Well, at least what scientists are telling us how chocolate will change in the future…
2014 – Melt-Proof Wrappers. Candy companies are developing wrappers that prevent chocolate from melting in temperatures up to 104 degrees.
2016 – 3D Chocolate Printer. Using edible purees in place of ink, engineers have created a printer that creates totally edible forms.
2018 – Low-Fat Chocolate. Through selective breeding of cacao trees, scientists hope to grow beans with less fat.
2021 – Cookie-Baking Robot. Scientists have created a robot that can mix up a batch of cookies and pop them in the oven; it takes 2 1/2 hours currently.
2032 – $20 Candy Bars. Some industry experts say the world is running out of affordable chocolate, primarily because of declining production.
The delicious (except for the final one) tidbits above came from the Food Network Magazine March 2012 issue.
I hope you have enjoyed these enticing chocolate posts (start here to see the whole series) on Valentine’s Day 2012!
Now, it’s off for a late dessert date with my Valentine!
During a three-year study by researchers in Canada, people showed more restraint when eating regular-size candy bars than when eating mini ones. Bite-size snackers tended to eat four or five treats – about 50 percent more than the full-sized candy bar eaters consumed.
That’s why I only eat regular sized candy bars!
Okay, so I define regular size a little different from most people…
People with a sweet tooth are sweeter.
According to a study by Gettysburg College psychology professor Brian Meier, if you treat yourself to chocolate, you’re probably a more generous person. In his study, researchers gave subjects either a piece of chocolate, a cracker, or no food at all and then asked the subjects to volunteer for something and estimate how much time they could give.
The chocolate eaters offered 42 percent more time than the cracker group and almost 68 percent more than the subjects who ate nothing, During another part of the study, subjects prejudged others based on whether they liked sweets; those who did were ranked more agreeable.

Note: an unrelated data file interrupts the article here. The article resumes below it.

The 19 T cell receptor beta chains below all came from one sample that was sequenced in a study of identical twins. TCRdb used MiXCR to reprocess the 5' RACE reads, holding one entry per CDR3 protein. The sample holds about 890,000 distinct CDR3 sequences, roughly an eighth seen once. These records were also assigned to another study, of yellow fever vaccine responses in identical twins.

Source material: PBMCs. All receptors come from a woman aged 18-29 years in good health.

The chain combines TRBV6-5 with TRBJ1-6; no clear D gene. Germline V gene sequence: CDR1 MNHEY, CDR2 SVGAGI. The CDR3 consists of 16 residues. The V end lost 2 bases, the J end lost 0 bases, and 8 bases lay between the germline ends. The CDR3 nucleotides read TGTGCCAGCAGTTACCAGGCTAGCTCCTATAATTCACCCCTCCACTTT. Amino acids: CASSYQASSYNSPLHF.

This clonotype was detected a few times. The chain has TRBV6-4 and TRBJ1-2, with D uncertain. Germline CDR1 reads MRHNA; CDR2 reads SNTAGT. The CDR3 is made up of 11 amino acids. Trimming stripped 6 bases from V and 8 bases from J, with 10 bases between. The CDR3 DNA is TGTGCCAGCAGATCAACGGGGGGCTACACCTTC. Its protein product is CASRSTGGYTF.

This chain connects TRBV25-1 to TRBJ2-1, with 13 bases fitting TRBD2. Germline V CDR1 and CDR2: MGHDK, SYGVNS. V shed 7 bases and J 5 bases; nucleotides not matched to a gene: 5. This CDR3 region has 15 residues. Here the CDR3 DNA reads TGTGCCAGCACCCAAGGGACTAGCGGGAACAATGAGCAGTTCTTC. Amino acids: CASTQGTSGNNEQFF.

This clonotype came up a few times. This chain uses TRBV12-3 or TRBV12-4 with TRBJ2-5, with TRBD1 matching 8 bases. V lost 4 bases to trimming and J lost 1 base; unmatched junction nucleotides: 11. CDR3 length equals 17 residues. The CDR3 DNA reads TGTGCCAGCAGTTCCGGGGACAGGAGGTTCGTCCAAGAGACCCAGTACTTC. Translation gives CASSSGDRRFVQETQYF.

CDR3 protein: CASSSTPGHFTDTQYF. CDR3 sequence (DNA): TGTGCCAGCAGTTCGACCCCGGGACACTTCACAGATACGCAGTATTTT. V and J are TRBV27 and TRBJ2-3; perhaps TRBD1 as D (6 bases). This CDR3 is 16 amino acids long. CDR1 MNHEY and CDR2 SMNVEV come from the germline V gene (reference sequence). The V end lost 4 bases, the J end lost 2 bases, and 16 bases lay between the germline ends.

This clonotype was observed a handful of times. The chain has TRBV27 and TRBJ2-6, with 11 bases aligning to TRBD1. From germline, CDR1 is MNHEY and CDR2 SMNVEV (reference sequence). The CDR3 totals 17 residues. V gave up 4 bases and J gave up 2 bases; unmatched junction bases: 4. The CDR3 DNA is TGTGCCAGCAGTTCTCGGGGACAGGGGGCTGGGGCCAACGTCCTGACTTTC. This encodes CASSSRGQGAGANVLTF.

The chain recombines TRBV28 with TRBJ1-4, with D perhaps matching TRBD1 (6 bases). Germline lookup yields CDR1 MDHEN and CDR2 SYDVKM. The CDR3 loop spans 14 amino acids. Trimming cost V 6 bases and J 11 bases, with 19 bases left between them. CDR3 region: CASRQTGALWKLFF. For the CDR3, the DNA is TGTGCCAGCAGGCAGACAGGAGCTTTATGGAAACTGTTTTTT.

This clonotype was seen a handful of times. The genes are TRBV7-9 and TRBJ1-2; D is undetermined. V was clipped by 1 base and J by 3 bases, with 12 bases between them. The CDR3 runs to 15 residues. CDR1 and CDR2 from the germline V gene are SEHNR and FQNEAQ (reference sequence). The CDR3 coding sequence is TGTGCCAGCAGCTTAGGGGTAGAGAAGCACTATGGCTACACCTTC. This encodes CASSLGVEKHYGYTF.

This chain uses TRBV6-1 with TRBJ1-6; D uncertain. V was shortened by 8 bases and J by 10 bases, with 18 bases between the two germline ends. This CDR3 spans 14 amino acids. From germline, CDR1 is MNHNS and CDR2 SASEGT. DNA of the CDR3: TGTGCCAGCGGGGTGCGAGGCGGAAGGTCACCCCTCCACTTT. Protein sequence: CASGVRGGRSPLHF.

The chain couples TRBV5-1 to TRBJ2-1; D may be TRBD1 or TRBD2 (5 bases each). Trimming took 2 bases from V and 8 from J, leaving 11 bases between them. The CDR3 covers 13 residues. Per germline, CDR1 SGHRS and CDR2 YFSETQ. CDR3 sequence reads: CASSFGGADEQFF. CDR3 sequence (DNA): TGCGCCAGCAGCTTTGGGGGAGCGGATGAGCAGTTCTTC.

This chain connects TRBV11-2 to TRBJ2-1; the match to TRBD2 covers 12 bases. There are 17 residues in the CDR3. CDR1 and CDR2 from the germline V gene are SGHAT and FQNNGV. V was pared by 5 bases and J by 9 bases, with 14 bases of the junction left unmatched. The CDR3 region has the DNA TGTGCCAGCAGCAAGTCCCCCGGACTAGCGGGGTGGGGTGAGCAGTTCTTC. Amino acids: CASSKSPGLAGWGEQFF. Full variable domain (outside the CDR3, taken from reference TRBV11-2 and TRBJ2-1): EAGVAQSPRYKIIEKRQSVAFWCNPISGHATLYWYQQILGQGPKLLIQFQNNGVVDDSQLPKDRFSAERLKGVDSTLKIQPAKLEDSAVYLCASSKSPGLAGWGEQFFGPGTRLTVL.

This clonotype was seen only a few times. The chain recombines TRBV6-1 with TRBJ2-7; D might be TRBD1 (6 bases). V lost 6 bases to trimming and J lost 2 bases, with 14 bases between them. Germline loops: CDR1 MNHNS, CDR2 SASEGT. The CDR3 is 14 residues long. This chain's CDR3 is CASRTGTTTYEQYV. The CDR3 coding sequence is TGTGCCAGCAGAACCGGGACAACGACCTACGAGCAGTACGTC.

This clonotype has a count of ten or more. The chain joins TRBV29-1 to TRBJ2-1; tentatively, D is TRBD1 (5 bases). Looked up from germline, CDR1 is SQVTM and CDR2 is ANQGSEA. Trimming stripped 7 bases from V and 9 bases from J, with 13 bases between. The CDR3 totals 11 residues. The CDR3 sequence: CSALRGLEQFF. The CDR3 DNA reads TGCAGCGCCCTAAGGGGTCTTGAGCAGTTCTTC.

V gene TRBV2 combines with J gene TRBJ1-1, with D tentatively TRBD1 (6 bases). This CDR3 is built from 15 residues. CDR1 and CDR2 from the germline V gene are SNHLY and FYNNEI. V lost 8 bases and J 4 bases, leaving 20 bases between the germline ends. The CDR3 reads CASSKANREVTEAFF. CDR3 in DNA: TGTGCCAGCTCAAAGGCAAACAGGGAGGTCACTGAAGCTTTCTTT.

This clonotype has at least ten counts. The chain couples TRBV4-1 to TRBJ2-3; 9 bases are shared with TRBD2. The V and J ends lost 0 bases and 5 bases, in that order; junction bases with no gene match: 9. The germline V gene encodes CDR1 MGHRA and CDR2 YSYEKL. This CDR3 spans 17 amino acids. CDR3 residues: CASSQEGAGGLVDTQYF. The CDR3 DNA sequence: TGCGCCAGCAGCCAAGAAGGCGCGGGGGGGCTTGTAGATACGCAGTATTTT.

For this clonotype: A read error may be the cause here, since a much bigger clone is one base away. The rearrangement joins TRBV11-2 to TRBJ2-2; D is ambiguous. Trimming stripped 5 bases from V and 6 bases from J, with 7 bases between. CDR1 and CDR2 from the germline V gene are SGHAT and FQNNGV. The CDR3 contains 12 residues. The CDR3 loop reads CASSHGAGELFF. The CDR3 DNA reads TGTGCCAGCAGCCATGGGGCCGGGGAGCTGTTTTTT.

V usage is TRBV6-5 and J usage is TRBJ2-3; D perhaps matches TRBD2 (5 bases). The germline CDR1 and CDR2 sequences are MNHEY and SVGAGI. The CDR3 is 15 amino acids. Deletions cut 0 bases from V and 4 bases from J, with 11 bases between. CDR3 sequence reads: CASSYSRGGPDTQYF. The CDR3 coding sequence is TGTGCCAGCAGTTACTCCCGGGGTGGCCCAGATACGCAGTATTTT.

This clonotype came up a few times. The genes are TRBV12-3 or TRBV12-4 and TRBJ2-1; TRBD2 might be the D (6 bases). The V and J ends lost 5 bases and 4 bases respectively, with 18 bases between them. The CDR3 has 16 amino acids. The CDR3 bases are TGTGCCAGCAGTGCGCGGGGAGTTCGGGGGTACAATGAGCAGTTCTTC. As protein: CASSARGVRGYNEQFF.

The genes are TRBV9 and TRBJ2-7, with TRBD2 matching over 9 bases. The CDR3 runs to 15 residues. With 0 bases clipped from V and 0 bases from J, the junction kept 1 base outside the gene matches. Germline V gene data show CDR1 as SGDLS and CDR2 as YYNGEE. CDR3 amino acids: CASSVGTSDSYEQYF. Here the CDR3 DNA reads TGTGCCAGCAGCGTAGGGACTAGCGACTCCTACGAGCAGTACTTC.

According to Meier, “It’s hard to imagine people fighting while eating chocolate.”
I agree; pass me a Hershey’s bar, please.
Facing a combination of waiting in airports and hospital rooms for a couple of days, I picked this up heading out of Charlotte.
Being Valentine’s Day, which in my book equates to chocolate, I’m offering you treats throughout the day…
That would be “Super Sweet,” according to Food Network Magazine’s Chocolate IQ Test in the March 2012 issue.
To earn that dubious honor, I scored a 16 out of 20. Willy Wonka would be proud.
Grab a copy of the magazine to take your own Chocolate IQ test.
And there’s also…
…50 brownie recipes
…secrets to make different types of chocolate chip cookies
…how to cover anything in chocolate
…a chance to win chocolate for a year
…dozens of recipes and tips involving all things chocolate
Now that I’ve proven my IQ, I think it’s time to pursue a PhD in Chocolate!
Give yourself a reward before you hit the gym: Dark chocolate might increase your exercise performance.
University of California researchers gave mice a dose of epicatechin, a purified form of cacao’s most prevalent flavonoid and had them hit the treadmill. The mice ran 50 percent farther and faster than the control mice who received water. The experts predict similar results in humans, but don’t go celebrating with a king-size candy bar.
You need only five grams (about the size of one Hershey’s Kiss) to reap the benefit.
Don’t you just hate the fine print?